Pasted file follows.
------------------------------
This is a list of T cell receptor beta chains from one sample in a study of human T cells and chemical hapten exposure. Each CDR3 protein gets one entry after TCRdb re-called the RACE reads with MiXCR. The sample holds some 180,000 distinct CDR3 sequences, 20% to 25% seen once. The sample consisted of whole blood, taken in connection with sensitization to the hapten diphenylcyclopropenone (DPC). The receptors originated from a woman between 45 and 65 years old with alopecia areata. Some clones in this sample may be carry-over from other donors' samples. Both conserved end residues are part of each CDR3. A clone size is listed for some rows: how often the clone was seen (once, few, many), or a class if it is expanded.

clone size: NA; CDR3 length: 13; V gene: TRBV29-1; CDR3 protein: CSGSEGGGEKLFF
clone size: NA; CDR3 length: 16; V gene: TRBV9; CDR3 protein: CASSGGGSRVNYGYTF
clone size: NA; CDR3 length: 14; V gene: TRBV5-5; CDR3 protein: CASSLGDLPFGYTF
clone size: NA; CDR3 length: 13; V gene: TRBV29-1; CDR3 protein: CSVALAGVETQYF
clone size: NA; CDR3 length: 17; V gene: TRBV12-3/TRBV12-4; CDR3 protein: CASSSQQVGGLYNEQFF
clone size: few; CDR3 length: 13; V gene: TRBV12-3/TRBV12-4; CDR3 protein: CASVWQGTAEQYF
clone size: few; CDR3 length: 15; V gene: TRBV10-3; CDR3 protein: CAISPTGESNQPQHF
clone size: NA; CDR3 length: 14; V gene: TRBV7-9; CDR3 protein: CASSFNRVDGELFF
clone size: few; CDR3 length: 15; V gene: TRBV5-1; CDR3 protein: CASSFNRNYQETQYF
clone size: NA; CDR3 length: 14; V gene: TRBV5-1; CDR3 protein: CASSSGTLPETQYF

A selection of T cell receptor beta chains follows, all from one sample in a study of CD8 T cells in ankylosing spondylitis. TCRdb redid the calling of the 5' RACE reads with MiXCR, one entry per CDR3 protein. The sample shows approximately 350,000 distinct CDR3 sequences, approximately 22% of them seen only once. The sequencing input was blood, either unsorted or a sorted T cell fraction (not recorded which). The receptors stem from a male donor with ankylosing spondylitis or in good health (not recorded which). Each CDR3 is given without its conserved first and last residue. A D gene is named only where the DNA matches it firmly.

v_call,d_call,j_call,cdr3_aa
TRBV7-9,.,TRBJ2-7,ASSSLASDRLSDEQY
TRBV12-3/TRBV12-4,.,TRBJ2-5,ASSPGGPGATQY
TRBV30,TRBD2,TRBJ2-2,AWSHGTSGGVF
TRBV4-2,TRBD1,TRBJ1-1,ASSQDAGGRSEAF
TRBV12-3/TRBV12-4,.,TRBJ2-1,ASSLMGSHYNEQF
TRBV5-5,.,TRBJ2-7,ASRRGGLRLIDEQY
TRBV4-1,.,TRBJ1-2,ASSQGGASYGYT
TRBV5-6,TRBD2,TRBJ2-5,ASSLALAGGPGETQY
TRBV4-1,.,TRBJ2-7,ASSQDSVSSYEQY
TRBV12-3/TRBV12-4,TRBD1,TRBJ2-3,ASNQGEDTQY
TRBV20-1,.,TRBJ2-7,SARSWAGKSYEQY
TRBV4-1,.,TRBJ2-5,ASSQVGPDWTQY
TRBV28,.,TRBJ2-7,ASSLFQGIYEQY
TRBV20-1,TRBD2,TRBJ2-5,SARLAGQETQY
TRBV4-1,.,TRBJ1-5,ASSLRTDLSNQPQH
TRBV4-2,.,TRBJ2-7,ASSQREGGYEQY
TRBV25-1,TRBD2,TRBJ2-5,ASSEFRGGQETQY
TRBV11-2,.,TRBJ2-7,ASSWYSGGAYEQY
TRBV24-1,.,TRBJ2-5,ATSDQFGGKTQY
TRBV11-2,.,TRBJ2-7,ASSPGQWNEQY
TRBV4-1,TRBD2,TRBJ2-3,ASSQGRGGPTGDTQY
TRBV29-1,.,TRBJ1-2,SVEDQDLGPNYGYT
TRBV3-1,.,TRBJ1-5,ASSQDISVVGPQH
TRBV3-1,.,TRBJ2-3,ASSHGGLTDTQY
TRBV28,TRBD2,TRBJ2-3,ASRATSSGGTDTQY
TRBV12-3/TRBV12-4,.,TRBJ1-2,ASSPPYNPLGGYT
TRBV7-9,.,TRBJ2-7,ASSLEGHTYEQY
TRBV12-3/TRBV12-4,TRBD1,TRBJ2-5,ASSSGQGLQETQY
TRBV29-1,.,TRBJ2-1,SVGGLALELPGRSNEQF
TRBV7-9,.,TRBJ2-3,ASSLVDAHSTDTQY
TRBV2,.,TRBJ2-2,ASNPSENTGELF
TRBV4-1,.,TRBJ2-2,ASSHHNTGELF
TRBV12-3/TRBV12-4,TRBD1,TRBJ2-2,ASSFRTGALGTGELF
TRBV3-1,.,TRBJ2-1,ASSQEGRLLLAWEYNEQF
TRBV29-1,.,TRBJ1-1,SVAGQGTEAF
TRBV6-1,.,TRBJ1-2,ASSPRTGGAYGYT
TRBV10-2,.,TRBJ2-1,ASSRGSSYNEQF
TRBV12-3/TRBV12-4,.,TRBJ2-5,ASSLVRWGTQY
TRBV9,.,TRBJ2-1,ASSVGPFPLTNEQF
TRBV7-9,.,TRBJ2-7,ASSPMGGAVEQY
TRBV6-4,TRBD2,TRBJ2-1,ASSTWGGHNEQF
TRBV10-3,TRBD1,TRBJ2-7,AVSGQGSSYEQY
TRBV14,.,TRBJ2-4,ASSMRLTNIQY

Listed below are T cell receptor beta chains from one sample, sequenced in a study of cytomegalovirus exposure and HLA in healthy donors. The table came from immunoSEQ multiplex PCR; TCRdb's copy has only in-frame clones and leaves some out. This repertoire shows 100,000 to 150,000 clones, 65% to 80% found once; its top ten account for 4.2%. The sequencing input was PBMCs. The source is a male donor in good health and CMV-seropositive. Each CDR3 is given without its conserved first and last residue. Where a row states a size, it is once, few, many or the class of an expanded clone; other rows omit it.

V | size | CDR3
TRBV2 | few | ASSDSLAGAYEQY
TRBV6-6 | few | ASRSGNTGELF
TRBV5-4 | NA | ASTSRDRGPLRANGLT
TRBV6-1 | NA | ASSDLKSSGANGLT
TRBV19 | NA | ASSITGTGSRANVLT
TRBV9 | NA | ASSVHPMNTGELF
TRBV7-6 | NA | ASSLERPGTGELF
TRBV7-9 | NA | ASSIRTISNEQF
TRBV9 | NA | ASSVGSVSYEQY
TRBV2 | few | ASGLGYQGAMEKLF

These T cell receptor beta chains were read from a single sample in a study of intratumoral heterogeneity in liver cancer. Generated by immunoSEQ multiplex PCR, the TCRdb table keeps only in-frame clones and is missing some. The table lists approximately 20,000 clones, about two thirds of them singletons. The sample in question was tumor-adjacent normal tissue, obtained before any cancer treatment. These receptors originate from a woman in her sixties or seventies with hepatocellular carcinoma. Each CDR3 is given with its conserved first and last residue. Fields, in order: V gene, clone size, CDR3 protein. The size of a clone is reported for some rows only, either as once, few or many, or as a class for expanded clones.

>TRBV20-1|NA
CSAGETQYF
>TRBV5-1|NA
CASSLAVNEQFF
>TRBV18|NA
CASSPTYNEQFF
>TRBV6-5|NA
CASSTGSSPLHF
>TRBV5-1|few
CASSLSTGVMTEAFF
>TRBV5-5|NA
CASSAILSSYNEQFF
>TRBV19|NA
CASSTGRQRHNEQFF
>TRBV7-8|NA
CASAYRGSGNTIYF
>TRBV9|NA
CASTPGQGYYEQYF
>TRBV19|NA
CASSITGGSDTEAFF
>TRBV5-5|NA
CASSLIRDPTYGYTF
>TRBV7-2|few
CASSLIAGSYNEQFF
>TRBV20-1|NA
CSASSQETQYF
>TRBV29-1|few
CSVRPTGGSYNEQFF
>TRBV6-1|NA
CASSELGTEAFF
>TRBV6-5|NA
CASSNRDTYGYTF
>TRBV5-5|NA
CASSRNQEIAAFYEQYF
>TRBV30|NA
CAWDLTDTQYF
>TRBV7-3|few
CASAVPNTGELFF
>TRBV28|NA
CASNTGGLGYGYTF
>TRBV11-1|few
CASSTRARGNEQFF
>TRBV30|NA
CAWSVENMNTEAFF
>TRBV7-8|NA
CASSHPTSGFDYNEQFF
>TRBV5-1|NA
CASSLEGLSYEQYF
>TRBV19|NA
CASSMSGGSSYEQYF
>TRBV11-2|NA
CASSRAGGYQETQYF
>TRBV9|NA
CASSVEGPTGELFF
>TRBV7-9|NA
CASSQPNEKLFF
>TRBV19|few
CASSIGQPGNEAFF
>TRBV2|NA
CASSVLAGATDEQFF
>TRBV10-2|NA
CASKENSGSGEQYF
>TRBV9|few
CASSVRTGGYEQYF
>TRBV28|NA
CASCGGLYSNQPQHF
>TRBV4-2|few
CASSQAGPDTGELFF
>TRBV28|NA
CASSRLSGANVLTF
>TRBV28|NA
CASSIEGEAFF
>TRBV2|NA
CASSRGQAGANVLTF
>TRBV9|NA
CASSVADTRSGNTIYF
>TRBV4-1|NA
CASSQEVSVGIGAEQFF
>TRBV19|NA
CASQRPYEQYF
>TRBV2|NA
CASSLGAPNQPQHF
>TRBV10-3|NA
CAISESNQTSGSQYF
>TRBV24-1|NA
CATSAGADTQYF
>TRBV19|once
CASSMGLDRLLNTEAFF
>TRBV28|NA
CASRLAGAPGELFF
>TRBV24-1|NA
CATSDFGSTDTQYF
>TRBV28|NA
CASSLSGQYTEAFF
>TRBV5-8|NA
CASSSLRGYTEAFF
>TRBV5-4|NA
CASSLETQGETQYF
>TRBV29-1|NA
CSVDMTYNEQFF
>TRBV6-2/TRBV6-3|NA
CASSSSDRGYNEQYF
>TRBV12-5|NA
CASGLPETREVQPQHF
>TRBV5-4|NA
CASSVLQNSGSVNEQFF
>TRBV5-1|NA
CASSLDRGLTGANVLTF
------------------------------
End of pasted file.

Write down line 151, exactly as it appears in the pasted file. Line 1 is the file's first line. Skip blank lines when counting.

CASSLGAPNQPQHF